A program that creates many threads is generally restrained by the availability of virtual memory because the operating system allocates a stack for each new thread. The default size of this stack varies by operating system; on Windows and Linux, the default size is 1MB. This value is typically sufficient for most needs, but we clearly cannot expect it to be appropriate for every application. If a 32-bit program is creating hundreds or thousands of threads, it's going to hit the virtual memory limit quite soon if it accepts the default stack size.
The thread's stack is consumed by local variables, nested function calls, and recursion, therefore selecting a smaller stack size should only be done with careful consideration (and a lot of testing!). You, as the developer, are the best judge of a suitable size for the stack.
If you decide to change the stack size, you have several options. For example, many linkers allow you to specify a different default stack size, which affects every thread the program creates. You can also change the size more selectively by specifying it individually for each thread. The
IceUtil::Thread class allows you to supply a different size for the stack when calling the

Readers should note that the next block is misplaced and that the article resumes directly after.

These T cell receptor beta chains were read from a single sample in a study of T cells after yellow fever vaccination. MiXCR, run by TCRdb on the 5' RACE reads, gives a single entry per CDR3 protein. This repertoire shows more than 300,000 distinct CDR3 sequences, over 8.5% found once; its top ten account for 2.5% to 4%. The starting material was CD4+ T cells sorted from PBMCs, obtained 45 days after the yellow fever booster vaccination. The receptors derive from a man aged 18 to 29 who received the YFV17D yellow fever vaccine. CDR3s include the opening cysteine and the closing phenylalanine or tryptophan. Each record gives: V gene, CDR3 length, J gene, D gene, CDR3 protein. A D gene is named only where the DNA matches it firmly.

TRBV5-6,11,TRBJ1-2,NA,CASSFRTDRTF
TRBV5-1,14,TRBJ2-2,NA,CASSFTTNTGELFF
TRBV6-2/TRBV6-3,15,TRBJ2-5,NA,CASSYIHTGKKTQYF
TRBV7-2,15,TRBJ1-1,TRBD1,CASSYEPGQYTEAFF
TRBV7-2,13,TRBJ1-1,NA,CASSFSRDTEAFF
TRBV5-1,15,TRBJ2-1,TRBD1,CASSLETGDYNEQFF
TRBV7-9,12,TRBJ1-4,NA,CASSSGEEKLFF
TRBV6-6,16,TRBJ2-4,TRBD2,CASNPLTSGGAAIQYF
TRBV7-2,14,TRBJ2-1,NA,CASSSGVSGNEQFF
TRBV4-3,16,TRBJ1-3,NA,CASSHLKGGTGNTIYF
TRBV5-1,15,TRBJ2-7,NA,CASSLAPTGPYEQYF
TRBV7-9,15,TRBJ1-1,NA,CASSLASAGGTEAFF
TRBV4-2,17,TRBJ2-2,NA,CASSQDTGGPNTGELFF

start method, as shown below:
In Ice applications, the Ice run time uses configuration properties to determine the stack size of the threads it creates. For example, the default client and server thread pools use the
StackSize property. If you've configured an object adapter
MyAdapter with its own thread pool, the stack size configuration property is named
Finally, it's important to understand that it is rarely advantageous to create lots of threads. For compute-bound applications, it's best to limit the number of threads to the number of physical processors in the host machine; adding any more threads only increases context switches and reduces performance. Additional threads can improve responsiveness when threads can become blocked while waiting for the operating system to complete a task, such as a network or file operation. However, having an abundance of threads is not like having an abundance of beer: if performance is good with ten threads, it will not be as good with one thousand threads, as all of those threads are competing for processor time and will drag your system's performance to its knees.